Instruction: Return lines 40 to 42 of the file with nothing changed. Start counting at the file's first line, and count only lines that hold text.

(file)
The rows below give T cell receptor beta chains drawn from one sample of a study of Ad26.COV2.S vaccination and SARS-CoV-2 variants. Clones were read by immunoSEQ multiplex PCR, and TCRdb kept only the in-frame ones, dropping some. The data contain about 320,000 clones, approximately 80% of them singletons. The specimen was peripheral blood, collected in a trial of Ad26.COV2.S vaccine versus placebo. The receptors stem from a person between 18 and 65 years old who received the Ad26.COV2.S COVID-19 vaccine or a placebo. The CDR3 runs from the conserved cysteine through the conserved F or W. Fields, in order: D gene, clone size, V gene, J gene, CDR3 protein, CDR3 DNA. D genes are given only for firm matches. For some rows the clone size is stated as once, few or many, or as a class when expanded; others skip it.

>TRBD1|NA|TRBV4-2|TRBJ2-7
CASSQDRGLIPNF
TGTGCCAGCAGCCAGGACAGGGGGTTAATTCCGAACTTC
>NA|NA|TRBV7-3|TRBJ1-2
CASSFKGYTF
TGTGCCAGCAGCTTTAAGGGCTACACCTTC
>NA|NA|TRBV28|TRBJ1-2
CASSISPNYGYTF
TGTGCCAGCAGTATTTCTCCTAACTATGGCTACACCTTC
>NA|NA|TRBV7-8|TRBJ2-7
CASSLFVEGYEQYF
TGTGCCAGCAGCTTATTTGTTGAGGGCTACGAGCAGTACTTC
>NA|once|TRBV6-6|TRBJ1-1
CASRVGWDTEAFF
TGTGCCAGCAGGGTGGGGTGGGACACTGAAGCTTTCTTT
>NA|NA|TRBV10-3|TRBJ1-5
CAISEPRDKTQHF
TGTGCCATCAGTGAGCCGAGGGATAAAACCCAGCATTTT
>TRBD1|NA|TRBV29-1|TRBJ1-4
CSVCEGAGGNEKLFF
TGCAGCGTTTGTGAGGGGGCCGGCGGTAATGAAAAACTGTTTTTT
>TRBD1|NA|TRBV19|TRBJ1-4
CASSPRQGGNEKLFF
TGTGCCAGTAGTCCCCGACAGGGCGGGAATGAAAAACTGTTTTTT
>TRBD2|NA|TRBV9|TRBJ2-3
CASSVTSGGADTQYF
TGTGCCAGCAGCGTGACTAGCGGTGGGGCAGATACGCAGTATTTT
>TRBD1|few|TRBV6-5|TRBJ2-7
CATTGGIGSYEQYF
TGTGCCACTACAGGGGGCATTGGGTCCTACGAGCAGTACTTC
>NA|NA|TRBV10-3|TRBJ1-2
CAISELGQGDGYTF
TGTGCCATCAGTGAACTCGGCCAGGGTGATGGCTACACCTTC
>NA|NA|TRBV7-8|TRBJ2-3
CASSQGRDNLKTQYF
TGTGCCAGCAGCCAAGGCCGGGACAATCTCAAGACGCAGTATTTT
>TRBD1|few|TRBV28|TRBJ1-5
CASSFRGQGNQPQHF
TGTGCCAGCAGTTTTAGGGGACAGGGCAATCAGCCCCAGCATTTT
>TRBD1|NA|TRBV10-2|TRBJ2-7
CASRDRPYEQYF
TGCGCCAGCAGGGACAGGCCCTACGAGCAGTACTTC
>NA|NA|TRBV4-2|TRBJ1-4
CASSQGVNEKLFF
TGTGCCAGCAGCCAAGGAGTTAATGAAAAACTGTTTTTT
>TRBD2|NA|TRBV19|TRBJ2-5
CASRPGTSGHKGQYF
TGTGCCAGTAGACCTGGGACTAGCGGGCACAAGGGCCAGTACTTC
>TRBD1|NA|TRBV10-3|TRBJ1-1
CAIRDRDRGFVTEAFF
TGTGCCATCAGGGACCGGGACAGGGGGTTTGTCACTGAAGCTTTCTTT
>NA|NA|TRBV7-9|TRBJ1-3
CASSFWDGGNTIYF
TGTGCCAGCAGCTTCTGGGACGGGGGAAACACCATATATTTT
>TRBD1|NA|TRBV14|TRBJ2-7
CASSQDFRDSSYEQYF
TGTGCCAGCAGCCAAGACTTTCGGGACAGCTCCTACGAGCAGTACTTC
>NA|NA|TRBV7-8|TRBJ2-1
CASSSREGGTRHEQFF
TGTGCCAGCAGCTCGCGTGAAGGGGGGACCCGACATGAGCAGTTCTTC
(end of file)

TGTGCCAGCAGTTTTAGGGGACAGGGCAATCAGCCCCAGCATTTT
>TRBD1|NA|TRBV10-2|TRBJ2-7
CASRDRPYEQYF